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2010-2012 Range Rover MkIII / L322
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Discussion Starter #1
Is there a way to read which modules have passed the drive cycle. I am fighting with the P0442 fault and need to know when it is ready in order to get it inspected.
 

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OBX, what year and model? If you put that in your signature we won;t have to ask....

EDIT: that is an evap code. Did you fix the issue causing the evap code?
 

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I have an IIDTool and not sure that it shows drive cycle readiness. Could be wrong tho. I use a cheap $20 ELM327 Bluetooth adapter, and Torque on Android for that.

Sent from my Pixel XL using Tapatalk
 

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2010-2012 Range Rover MkIII / L322
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Discussion Starter #5
Actually.... I am still looking for the problem... there are very few posts about this issue with the newer RR. Most older models always say the purge valve but have not seen one post about purge valve in Mark III L322. Sure would be nice if the IID Tool supported doing a leak test so that you could at least see the characteristics of the failure.
At this point, if I can see the readiness I am hoping to get one good cycle pass on the EVAP and then lock it out in order to get the inspection and buy me more time.
Regards
 

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Seriously? Diagnostic equipment reads sensor outputs and reads the codes that various subsystems generate and of course, standard OBDII codes for engines. No gear is going to support a leak test. Good old fashioned inspection of vacuum lines usually finds cracked or degraded hoses. As there are no sensors for hoses the system can not return a "line X" is leaking. It can only identify that there is not a sealed system so something is open to atmosphere. I would browse the 5.0l workshop manual in the "online workshop manual" link in the FAQ. There should be a diagram of the evap components.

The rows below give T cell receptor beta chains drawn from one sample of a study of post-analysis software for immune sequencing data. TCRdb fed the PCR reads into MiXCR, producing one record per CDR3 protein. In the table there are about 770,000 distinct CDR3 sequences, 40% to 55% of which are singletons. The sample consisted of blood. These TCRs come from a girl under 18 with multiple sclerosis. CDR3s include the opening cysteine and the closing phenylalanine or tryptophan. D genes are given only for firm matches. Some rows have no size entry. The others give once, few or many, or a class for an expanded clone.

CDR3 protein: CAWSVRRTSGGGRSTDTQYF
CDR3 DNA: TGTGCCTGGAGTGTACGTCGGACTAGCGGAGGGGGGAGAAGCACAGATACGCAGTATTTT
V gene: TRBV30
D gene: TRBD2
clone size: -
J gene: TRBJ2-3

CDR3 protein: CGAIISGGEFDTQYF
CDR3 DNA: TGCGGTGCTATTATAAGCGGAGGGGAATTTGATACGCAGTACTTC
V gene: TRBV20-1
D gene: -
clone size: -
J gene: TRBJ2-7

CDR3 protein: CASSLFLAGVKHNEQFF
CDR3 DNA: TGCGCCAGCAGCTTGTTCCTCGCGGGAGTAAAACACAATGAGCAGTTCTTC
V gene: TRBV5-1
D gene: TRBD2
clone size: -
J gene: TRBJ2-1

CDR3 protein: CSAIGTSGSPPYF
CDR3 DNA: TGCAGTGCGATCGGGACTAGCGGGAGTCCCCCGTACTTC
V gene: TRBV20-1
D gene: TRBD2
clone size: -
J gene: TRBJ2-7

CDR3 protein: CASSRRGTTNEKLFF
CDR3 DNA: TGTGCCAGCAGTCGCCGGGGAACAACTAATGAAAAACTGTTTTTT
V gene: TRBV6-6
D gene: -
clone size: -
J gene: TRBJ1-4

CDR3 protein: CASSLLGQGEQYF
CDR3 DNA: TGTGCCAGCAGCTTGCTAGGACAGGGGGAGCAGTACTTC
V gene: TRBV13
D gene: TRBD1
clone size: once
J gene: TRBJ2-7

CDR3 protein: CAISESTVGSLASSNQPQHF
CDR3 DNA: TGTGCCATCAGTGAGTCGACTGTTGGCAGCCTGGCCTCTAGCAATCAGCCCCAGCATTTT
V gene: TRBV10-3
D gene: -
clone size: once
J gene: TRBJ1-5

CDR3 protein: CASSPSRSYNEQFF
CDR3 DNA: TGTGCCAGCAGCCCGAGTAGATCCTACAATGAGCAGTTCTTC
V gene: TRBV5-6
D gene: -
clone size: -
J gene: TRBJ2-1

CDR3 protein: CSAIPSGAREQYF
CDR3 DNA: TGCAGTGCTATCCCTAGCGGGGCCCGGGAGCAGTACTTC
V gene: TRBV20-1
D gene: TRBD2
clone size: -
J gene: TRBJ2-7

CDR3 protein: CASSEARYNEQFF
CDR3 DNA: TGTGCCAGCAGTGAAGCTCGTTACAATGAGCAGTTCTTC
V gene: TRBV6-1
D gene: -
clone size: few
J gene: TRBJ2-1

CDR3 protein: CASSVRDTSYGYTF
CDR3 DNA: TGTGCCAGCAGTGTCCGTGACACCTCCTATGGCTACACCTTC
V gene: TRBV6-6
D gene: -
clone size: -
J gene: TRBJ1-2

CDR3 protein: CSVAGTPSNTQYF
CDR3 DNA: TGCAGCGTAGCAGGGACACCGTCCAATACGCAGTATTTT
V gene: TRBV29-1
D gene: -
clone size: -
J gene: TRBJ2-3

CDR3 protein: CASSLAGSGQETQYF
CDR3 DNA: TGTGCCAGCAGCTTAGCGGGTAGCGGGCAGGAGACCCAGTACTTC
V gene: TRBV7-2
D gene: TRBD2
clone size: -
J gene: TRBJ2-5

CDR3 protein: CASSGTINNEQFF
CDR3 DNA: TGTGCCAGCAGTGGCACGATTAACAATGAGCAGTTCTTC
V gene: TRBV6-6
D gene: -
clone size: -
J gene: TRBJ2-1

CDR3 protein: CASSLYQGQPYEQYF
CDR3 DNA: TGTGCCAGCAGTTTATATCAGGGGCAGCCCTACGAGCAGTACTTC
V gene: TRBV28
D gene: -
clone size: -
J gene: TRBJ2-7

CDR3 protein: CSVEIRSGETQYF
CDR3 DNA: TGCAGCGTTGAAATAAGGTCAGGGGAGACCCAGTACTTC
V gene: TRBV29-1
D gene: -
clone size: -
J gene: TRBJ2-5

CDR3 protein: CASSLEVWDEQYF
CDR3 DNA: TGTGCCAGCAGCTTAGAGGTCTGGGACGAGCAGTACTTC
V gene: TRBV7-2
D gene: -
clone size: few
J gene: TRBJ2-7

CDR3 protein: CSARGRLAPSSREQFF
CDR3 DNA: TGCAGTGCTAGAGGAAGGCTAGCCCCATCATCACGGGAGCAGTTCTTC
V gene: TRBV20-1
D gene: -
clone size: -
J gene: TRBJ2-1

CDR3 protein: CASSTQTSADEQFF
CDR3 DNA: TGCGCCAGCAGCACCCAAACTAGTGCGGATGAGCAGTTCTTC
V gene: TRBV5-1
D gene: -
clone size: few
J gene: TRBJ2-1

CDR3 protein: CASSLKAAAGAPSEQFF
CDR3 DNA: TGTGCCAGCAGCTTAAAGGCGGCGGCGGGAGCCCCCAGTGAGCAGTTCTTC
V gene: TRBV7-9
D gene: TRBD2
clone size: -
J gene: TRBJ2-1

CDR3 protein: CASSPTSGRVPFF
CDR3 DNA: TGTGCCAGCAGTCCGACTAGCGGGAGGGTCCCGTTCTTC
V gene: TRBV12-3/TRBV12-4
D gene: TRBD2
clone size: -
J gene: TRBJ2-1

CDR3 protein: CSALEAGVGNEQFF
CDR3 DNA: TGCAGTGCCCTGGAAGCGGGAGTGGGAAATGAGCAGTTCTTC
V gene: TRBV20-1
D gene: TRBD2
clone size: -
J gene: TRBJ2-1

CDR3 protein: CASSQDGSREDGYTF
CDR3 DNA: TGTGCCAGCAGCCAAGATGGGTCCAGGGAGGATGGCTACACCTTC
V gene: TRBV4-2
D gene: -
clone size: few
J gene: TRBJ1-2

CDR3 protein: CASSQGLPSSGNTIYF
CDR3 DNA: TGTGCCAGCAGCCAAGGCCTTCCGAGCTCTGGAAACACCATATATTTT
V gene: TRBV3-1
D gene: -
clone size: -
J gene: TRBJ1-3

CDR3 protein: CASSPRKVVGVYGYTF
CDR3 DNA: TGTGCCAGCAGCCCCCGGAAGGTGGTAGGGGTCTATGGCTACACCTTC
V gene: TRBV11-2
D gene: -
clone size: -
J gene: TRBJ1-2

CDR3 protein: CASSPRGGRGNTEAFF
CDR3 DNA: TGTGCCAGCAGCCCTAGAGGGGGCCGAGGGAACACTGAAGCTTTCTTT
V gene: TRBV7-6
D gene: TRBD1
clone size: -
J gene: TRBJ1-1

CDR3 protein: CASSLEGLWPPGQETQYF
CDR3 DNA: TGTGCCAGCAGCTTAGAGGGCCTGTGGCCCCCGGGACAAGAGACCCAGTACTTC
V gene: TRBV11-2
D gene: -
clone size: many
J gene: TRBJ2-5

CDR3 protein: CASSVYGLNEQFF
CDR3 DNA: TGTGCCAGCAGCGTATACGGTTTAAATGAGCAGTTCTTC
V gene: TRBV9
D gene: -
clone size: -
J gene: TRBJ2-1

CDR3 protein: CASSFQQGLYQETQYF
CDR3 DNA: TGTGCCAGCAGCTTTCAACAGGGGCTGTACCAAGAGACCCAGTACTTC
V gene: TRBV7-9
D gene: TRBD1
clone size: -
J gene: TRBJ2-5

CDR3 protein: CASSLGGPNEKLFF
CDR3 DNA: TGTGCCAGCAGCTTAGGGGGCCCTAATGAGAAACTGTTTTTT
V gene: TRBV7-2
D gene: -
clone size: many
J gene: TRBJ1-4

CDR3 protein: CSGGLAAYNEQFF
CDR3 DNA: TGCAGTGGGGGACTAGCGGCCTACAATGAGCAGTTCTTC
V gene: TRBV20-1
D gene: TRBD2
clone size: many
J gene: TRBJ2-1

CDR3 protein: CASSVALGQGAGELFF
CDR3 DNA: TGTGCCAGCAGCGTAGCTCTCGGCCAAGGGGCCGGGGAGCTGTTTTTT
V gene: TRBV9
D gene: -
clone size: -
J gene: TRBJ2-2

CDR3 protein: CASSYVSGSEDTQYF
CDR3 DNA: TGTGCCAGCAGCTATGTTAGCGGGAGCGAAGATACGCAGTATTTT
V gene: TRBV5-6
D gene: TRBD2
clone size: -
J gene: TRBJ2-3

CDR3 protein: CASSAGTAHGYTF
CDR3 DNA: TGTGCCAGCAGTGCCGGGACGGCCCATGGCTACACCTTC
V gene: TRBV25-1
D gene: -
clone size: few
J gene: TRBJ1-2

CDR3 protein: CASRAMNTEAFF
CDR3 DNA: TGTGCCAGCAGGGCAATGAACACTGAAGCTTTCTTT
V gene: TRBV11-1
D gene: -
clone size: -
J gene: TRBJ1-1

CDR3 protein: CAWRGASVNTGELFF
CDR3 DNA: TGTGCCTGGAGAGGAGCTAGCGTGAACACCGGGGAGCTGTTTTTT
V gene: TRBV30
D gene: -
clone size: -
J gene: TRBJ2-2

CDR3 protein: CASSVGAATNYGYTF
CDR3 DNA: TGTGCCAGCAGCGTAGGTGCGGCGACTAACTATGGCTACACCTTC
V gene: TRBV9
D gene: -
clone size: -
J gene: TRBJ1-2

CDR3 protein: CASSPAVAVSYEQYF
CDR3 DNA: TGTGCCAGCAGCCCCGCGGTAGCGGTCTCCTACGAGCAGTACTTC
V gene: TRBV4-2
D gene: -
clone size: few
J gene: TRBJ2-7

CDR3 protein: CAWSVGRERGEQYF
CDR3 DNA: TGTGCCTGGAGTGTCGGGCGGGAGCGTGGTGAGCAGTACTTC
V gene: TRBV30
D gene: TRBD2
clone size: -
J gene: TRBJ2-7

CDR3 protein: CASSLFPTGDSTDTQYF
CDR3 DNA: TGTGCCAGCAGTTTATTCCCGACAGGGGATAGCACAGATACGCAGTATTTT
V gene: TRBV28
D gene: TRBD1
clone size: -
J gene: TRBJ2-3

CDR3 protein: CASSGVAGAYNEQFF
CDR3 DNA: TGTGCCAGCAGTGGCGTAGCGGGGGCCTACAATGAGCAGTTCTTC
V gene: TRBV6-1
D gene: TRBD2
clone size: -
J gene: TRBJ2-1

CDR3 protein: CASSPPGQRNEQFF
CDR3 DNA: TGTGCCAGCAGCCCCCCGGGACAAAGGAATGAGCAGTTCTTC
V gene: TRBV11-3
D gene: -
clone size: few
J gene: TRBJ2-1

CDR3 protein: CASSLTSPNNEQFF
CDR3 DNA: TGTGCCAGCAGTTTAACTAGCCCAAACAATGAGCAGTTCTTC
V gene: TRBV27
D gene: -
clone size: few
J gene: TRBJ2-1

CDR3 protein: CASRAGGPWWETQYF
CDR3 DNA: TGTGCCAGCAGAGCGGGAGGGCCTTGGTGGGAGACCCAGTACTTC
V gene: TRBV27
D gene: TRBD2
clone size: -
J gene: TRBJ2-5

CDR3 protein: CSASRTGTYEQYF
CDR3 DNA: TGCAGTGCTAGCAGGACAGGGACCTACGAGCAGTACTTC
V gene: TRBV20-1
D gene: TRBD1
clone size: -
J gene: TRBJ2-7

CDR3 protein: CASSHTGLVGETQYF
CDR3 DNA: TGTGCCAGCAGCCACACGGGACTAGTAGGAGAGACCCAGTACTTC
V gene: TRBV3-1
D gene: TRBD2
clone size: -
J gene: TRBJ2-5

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2010-2012 Range Rover MkIII / L322
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Discussion Starter #7
Yes seriously... if you read the workshop manual it describes the leak test which is basically the EVAP pressurization test with more diagnostic information. But you have to have specific software to access that feature. What it gives you is the ability to run the pressurization test on demand and determine what part of the test cycle is failing, that at least gives you a clue of where to look and the ability to verify what you find without having to wait for the right conditions for the test to run.

From the manual....

• NOTE: A leak test can be performed using the Land Rover recommended diagnostic tool. This overrides the above
conditions and is useful for checking correct system and component operation.

also has this.....

Disconnect purge pipe from the purge valve, observe the condition of connection (the seating and condition of
the "O" ring) and then reconnect. Using the manufacturer approved diagnostic system, run Purge Valve Self Test
(to clean the purge valve) then run the Fuel Leak Check

also one of the suggestions is to isolate the purge valve by using a plug in the purge pipe but this only works if you can force the test because not good riding around with both the purge and vacuum lines plugged waiting for the test to run...

.. my only point is that the ability to run the test on demand would be a great benefit to resolving EVAP faults... and shorten the troubleshooting time considerably, by allowing a specific procedure identify and pinpoint the specific area of the leak.

..Function wish list for the IIDTool

Regards
 

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2010-2012 Range Rover MkIII / L322
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I tried to go do a smog test today and found a couple of my sensors weren't ready (I think I reset them with iidtool) and after extensive searching through the app and manual never was able to find any functionality to see if the drive cycles needed were done and my RR was ready to take to get a smog check. I ended up just buying a $30 bluetooth obd2 adapter on amazon. I wonder if iidtool also works as a generic obd2 bluetooth adapter so I can take advantage of some of the more user-friendly software available for ios?
 
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